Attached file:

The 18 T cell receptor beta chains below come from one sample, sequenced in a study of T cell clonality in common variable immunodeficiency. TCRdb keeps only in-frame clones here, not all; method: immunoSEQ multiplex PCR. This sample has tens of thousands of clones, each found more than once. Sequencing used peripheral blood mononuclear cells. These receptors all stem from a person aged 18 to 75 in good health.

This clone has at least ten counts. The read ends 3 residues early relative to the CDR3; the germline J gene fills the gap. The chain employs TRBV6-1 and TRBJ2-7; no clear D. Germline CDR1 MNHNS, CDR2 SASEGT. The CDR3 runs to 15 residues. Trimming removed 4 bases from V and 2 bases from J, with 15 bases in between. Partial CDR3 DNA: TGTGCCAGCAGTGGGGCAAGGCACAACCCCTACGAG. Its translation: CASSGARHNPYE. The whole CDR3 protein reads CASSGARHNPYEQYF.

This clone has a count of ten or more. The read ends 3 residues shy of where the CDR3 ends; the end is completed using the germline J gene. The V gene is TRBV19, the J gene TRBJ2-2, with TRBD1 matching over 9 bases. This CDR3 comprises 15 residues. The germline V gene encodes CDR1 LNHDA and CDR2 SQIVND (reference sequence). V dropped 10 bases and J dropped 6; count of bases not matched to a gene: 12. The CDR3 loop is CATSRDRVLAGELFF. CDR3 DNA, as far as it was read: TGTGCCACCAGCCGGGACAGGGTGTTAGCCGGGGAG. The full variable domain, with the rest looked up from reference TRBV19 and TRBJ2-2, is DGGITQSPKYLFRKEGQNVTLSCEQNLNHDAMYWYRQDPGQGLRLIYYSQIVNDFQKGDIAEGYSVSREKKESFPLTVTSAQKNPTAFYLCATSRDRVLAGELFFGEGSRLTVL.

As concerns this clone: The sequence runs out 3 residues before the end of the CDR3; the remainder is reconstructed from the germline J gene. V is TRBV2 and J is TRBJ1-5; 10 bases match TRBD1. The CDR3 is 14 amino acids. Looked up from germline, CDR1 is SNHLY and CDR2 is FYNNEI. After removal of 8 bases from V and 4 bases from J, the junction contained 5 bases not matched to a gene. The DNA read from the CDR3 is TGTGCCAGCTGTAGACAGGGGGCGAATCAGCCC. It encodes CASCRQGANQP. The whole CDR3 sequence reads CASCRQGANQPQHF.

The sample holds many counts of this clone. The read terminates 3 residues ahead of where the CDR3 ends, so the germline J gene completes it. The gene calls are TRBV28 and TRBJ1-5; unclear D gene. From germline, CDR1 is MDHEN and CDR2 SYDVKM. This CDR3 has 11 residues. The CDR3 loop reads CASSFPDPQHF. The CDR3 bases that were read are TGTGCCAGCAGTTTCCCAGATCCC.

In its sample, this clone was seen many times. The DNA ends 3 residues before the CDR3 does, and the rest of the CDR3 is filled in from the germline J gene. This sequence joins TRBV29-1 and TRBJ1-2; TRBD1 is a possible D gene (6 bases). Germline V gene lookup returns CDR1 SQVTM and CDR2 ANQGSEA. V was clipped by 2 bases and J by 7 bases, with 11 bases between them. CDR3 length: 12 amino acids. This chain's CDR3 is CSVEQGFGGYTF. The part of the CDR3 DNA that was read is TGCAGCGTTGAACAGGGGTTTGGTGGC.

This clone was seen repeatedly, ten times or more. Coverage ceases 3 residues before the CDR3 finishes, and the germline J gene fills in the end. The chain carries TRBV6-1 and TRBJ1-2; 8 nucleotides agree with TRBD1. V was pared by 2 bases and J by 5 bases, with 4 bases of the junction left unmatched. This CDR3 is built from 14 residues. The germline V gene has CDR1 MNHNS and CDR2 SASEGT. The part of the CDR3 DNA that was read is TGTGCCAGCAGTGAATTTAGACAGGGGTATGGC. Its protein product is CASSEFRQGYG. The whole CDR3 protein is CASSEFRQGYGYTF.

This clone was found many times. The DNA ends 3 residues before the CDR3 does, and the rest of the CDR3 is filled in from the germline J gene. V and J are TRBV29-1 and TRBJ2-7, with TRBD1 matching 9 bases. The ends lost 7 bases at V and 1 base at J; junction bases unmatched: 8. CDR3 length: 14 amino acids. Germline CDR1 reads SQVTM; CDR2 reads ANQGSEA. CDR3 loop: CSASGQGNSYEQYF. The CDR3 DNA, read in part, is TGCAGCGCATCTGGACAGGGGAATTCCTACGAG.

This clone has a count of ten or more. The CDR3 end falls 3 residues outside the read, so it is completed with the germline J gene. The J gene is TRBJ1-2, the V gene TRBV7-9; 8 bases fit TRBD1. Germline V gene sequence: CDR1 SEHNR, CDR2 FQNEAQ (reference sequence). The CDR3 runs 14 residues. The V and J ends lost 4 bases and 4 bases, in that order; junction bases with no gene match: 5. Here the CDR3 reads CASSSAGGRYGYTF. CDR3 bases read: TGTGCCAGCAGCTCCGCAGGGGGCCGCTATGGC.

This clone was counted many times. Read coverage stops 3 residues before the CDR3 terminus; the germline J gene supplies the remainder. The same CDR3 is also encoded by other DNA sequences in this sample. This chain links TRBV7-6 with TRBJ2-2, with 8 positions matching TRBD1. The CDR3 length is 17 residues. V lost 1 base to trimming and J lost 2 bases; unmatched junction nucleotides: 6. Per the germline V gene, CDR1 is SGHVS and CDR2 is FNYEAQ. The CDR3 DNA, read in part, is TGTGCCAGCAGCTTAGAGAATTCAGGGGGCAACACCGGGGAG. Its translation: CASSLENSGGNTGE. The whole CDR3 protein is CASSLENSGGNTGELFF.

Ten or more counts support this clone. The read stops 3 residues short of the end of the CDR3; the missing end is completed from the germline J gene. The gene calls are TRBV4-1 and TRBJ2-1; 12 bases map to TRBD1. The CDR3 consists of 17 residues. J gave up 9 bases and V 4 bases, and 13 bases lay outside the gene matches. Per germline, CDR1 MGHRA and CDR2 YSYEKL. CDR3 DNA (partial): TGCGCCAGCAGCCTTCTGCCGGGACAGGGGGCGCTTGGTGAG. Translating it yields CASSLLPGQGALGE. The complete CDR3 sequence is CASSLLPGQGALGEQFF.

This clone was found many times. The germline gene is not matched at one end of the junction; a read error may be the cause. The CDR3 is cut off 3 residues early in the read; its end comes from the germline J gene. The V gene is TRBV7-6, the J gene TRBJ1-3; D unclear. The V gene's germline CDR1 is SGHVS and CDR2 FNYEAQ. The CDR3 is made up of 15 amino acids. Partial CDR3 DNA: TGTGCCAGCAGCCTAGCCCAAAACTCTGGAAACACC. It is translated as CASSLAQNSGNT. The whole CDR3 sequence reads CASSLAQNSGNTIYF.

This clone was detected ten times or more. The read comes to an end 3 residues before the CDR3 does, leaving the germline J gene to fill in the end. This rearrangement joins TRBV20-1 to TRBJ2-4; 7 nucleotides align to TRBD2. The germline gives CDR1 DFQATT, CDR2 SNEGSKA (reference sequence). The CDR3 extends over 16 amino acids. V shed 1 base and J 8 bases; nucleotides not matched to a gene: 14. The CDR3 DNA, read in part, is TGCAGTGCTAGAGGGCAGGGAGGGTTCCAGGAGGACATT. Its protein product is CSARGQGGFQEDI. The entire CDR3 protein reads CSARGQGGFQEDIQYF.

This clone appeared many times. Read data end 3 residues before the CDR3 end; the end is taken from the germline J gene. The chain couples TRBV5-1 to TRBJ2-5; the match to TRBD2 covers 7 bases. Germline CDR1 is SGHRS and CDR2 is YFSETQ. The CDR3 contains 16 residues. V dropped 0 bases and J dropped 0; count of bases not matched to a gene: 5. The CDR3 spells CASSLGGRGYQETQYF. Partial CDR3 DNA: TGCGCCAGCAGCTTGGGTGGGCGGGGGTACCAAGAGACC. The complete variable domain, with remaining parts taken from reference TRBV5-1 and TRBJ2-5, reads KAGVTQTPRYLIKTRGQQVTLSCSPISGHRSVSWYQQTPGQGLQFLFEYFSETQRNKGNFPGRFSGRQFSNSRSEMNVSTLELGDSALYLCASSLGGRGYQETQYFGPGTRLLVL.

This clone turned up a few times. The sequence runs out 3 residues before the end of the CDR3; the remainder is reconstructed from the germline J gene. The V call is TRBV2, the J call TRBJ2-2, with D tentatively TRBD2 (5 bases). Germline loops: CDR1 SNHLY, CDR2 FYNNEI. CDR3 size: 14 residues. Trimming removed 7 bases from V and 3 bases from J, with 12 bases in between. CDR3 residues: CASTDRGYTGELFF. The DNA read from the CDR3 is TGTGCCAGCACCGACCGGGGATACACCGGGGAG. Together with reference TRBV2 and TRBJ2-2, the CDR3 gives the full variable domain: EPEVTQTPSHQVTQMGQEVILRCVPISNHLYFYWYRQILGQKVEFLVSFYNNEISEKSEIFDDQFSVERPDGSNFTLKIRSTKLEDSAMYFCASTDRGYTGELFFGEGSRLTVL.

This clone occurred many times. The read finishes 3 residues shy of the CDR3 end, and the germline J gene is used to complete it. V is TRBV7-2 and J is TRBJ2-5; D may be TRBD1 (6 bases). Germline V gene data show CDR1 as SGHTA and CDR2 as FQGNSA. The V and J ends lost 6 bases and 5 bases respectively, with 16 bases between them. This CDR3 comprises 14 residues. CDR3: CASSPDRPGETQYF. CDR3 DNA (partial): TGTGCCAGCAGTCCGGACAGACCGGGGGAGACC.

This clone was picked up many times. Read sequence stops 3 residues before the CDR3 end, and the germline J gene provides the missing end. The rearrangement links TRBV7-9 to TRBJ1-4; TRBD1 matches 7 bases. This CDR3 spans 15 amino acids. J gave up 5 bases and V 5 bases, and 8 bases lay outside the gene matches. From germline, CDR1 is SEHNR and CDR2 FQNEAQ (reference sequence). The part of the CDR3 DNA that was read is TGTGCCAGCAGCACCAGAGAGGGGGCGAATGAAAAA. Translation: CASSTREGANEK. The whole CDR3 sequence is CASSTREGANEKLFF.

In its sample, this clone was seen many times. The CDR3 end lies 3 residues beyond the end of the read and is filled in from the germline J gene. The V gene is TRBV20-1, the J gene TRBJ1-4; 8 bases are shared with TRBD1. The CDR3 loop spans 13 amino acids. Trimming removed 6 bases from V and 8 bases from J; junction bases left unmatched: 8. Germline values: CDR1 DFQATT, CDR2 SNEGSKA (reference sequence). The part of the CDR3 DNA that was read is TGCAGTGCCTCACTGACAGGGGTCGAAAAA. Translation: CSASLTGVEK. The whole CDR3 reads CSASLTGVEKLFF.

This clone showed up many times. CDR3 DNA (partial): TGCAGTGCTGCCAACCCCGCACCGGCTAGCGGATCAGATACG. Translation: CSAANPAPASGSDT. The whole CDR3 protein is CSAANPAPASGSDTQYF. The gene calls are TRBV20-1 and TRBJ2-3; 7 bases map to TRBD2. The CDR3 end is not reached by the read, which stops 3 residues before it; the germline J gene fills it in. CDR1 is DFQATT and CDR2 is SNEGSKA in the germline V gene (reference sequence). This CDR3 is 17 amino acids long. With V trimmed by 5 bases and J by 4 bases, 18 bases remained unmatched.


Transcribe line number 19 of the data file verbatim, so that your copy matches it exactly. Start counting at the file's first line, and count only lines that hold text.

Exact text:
This clone showed up many times. CDR3 DNA (partial): TGCAGTGCTGCCAACCCCGCACCGGCTAGCGGATCAGATACG. Translation: CSAANPAPASGSDT. The whole CDR3 protein is CSAANPAPASGSDTQYF. The gene calls are TRBV20-1 and TRBJ2-3; 7 bases map to TRBD2. The CDR3 end is not reached by the read, which stops 3 residues before it; the germline J gene fills it in. CDR1 is DFQATT and CDR2 is SNEGSKA in the germline V gene (reference sequence). This CDR3 is 17 amino acids long. With V trimmed by 5 bases and J by 4 bases, 18 bases remained unmatched.